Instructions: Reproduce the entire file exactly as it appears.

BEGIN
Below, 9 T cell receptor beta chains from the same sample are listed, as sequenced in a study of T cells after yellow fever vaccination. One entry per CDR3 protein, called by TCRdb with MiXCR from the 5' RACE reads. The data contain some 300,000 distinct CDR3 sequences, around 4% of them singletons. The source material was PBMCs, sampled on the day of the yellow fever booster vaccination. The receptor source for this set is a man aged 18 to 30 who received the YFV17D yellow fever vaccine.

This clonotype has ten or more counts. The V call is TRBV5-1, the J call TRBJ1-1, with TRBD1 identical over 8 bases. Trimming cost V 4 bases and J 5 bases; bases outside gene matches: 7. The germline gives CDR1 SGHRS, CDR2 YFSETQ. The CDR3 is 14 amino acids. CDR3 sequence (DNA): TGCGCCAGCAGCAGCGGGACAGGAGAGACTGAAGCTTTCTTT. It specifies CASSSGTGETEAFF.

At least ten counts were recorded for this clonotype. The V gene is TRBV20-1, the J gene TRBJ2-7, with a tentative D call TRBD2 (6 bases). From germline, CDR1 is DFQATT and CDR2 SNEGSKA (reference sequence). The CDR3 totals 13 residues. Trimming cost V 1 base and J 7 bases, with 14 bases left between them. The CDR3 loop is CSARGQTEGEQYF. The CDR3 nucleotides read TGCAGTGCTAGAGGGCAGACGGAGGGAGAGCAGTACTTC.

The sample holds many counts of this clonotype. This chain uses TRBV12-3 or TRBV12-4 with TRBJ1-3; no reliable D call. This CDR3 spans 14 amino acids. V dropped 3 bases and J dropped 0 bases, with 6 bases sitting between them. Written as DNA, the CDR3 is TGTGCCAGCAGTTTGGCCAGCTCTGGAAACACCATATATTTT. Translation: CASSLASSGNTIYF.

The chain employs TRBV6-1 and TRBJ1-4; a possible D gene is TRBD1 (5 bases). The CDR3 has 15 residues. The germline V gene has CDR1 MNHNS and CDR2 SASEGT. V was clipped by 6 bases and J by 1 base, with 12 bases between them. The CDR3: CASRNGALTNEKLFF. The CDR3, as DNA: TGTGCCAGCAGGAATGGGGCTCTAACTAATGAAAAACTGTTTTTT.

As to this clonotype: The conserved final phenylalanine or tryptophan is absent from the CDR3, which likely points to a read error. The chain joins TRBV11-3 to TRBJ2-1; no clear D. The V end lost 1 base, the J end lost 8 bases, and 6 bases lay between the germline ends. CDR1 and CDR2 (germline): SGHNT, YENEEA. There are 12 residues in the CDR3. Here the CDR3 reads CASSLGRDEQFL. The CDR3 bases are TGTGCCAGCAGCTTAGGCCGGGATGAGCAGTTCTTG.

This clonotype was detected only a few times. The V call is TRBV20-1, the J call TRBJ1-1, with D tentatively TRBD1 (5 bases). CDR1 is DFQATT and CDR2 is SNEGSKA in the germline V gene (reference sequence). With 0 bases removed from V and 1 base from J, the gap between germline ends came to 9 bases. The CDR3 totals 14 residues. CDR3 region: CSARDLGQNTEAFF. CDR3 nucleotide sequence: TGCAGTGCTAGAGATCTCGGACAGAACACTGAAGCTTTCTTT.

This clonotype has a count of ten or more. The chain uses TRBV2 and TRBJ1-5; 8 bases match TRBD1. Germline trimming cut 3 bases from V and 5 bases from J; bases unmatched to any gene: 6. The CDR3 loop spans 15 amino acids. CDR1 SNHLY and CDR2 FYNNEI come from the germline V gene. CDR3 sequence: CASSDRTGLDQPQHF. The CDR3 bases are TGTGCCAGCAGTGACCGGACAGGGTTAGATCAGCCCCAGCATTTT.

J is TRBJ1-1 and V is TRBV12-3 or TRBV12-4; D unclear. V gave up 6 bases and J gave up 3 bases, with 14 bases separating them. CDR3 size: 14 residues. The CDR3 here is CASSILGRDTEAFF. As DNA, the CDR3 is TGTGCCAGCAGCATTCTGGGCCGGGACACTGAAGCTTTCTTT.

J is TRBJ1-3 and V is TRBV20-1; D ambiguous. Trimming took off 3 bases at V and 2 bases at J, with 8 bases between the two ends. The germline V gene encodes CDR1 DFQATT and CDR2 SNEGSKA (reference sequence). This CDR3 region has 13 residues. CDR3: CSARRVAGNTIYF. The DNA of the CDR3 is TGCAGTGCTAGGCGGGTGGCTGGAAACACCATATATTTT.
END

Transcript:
Below, 9 T cell receptor beta chains from the same sample are listed, as sequenced in a study of T cells after yellow fever vaccination. One entry per CDR3 protein, called by TCRdb with MiXCR from the 5' RACE reads. The data contain some 300,000 distinct CDR3 sequences, around 4% of them singletons. The source material was PBMCs, sampled on the day of the yellow fever booster vaccination. The receptor source for this set is a man aged 18 to 30 who received the YFV17D yellow fever vaccine.

This clonotype has ten or more counts. The V call is TRBV5-1, the J call TRBJ1-1, with TRBD1 identical over 8 bases. Trimming cost V 4 bases and J 5 bases; bases outside gene matches: 7. The germline gives CDR1 SGHRS, CDR2 YFSETQ. The CDR3 is 14 amino acids. CDR3 sequence (DNA): TGCGCCAGCAGCAGCGGGACAGGAGAGACTGAAGCTTTCTTT. It specifies CASSSGTGETEAFF.

At least ten counts were recorded for this clonotype. The V gene is TRBV20-1, the J gene TRBJ2-7, with a tentative D call TRBD2 (6 bases). From germline, CDR1 is DFQATT and CDR2 SNEGSKA (reference sequence). The CDR3 totals 13 residues. Trimming cost V 1 base and J 7 bases, with 14 bases left between them. The CDR3 loop is CSARGQTEGEQYF. The CDR3 nucleotides read TGCAGTGCTAGAGGGCAGACGGAGGGAGAGCAGTACTTC.

The sample holds many counts of this clonotype. This chain uses TRBV12-3 or TRBV12-4 with TRBJ1-3; no reliable D call. This CDR3 spans 14 amino acids. V dropped 3 bases and J dropped 0 bases, with 6 bases sitting between them. Written as DNA, the CDR3 is TGTGCCAGCAGTTTGGCCAGCTCTGGAAACACCATATATTTT. Translation: CASSLASSGNTIYF.

The chain employs TRBV6-1 and TRBJ1-4; a possible D gene is TRBD1 (5 bases). The CDR3 has 15 residues. The germline V gene has CDR1 MNHNS and CDR2 SASEGT. V was clipped by 6 bases and J by 1 base, with 12 bases between them. The CDR3: CASRNGALTNEKLFF. The CDR3, as DNA: TGTGCCAGCAGGAATGGGGCTCTAACTAATGAAAAACTGTTTTTT.

As to this clonotype: The conserved final phenylalanine or tryptophan is absent from the CDR3, which likely points to a read error. The chain joins TRBV11-3 to TRBJ2-1; no clear D. The V end lost 1 base, the J end lost 8 bases, and 6 bases lay between the germline ends. CDR1 and CDR2 (germline): SGHNT, YENEEA. There are 12 residues in the CDR3. Here the CDR3 reads CASSLGRDEQFL. The CDR3 bases are TGTGCCAGCAGCTTAGGCCGGGATGAGCAGTTCTTG.

This clonotype was detected only a few times. The V call is TRBV20-1, the J call TRBJ1-1, with D tentatively TRBD1 (5 bases). CDR1 is DFQATT and CDR2 is SNEGSKA in the germline V gene (reference sequence). With 0 bases removed from V and 1 base from J, the gap between germline ends came to 9 bases. The CDR3 totals 14 residues. CDR3 region: CSARDLGQNTEAFF. CDR3 nucleotide sequence: TGCAGTGCTAGAGATCTCGGACAGAACACTGAAGCTTTCTTT.

This clonotype has a count of ten or more. The chain uses TRBV2 and TRBJ1-5; 8 bases match TRBD1. Germline trimming cut 3 bases from V and 5 bases from J; bases unmatched to any gene: 6. The CDR3 loop spans 15 amino acids. CDR1 SNHLY and CDR2 FYNNEI come from the germline V gene. CDR3 sequence: CASSDRTGLDQPQHF. The CDR3 bases are TGTGCCAGCAGTGACCGGACAGGGTTAGATCAGCCCCAGCATTTT.

J is TRBJ1-1 and V is TRBV12-3 or TRBV12-4; D unclear. V gave up 6 bases and J gave up 3 bases, with 14 bases separating them. CDR3 size: 14 residues. The CDR3 here is CASSILGRDTEAFF. As DNA, the CDR3 is TGTGCCAGCAGCATTCTGGGCCGGGACACTGAAGCTTTCTTT.

J is TRBJ1-3 and V is TRBV20-1; D ambiguous. Trimming took off 3 bases at V and 2 bases at J, with 8 bases between the two ends. The germline V gene encodes CDR1 DFQATT and CDR2 SNEGSKA (reference sequence). This CDR3 region has 13 residues. CDR3: CSARRVAGNTIYF. The DNA of the CDR3 is TGCAGTGCTAGGCGGGTGGCTGGAAACACCATATATTTT.